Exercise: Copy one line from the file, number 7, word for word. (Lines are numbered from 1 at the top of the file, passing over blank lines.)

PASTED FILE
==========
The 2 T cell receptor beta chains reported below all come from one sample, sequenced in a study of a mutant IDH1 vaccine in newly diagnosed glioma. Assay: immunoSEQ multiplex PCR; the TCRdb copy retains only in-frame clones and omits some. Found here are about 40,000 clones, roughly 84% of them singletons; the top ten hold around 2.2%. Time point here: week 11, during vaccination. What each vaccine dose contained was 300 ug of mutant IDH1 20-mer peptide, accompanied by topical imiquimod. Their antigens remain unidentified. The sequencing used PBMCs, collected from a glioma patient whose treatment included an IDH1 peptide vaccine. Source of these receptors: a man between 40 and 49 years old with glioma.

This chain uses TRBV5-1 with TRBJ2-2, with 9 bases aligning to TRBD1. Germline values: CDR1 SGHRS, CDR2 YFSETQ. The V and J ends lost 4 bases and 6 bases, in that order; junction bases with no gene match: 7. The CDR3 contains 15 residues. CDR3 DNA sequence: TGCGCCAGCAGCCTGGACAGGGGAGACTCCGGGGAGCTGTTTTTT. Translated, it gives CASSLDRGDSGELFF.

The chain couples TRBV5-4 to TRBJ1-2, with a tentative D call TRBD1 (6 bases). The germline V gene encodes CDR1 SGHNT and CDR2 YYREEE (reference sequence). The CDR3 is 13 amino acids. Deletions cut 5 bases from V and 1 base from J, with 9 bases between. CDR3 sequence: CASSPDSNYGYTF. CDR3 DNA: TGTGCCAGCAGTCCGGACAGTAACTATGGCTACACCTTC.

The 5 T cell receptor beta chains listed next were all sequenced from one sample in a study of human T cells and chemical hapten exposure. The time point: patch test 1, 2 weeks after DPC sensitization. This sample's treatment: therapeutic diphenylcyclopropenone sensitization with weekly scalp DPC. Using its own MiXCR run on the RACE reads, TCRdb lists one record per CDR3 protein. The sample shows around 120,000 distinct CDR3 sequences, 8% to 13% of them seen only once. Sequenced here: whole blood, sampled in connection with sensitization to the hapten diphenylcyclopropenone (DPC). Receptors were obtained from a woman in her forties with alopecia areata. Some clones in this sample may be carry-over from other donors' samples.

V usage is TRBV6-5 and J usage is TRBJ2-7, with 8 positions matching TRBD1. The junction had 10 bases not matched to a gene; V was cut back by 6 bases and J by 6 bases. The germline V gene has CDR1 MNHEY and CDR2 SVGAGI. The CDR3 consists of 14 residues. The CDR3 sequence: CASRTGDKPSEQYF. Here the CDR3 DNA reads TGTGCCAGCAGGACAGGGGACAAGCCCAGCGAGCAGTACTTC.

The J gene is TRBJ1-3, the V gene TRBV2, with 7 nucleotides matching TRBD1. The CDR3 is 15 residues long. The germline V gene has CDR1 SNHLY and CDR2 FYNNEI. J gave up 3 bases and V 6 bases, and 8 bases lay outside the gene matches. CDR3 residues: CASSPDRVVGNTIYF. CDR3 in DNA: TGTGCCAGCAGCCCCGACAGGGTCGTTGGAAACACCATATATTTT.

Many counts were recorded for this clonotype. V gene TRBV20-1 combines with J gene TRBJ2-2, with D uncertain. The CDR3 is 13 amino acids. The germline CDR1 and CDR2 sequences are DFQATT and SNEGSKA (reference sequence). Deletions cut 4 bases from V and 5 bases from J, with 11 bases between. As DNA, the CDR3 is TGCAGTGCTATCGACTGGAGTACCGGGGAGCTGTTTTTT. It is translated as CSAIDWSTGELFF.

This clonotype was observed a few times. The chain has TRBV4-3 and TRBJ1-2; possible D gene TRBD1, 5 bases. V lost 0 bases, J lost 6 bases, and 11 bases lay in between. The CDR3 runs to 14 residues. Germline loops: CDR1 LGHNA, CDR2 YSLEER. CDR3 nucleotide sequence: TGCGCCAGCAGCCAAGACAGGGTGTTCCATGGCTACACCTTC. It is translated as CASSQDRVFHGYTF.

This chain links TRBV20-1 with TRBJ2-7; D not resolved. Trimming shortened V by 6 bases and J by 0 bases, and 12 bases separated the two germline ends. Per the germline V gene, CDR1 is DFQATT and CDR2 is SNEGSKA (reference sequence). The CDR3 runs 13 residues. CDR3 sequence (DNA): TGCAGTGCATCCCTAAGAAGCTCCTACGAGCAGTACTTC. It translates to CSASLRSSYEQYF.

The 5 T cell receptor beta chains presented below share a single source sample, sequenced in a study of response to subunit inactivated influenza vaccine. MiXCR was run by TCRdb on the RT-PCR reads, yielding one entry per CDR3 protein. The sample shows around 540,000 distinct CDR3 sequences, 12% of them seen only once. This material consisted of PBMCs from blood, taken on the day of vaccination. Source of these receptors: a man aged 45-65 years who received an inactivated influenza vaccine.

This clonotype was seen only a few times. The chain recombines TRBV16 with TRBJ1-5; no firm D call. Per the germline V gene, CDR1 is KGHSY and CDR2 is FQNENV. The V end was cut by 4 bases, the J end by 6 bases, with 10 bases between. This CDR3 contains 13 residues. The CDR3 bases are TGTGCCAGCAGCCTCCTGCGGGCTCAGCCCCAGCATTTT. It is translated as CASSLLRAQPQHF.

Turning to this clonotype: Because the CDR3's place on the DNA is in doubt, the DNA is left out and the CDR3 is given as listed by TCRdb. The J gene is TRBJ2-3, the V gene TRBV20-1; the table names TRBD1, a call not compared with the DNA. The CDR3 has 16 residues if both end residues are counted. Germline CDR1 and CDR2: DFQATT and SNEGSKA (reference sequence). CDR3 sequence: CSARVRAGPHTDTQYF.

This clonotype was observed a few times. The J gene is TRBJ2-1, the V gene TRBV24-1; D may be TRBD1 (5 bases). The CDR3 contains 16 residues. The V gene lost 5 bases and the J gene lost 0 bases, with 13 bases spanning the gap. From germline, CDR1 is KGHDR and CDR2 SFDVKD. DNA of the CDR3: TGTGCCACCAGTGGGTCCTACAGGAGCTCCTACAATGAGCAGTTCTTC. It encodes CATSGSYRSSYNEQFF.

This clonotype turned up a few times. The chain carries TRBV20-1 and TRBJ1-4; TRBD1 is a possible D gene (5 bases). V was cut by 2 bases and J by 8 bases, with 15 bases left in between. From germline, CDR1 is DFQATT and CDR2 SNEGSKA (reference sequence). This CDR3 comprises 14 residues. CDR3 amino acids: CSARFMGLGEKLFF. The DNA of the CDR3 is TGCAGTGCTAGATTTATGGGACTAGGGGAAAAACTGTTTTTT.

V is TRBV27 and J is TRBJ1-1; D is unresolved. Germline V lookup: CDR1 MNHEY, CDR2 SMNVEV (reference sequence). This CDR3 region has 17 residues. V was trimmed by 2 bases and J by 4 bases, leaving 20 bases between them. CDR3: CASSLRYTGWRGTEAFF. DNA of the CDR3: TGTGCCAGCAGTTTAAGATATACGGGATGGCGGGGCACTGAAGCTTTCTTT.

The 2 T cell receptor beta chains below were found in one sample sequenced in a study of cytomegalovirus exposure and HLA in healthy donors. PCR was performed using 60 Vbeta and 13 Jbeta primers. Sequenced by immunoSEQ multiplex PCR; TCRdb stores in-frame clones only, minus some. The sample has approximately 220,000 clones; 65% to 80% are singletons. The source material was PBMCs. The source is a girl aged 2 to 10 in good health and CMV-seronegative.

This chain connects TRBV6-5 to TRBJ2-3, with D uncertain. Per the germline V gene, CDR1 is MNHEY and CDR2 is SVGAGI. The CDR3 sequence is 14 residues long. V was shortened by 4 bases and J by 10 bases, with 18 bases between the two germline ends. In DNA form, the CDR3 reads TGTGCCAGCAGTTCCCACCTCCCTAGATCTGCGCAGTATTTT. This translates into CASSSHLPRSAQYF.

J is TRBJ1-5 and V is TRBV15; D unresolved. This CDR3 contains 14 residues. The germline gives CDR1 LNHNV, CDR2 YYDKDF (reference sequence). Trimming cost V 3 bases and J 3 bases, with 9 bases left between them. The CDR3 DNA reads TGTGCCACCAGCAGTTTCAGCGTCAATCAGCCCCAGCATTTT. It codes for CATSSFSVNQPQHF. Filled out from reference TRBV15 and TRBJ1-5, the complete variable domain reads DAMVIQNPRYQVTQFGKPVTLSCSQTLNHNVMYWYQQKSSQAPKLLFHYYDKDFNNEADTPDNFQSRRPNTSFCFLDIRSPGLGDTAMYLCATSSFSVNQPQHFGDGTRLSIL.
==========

Many counts were recorded for this clonotype. V gene TRBV20-1 combines with J gene TRBJ2-2, with D uncertain. The CDR3 is 13 amino acids. The germline CDR1 and CDR2 sequences are DFQATT and SNEGSKA (reference sequence). Deletions cut 4 bases from V and 5 bases from J, with 11 bases between. As DNA, the CDR3 is TGCAGTGCTATCGACTGGAGTACCGGGGAGCTGTTTTTT. It is translated as CSAIDWSTGELFF.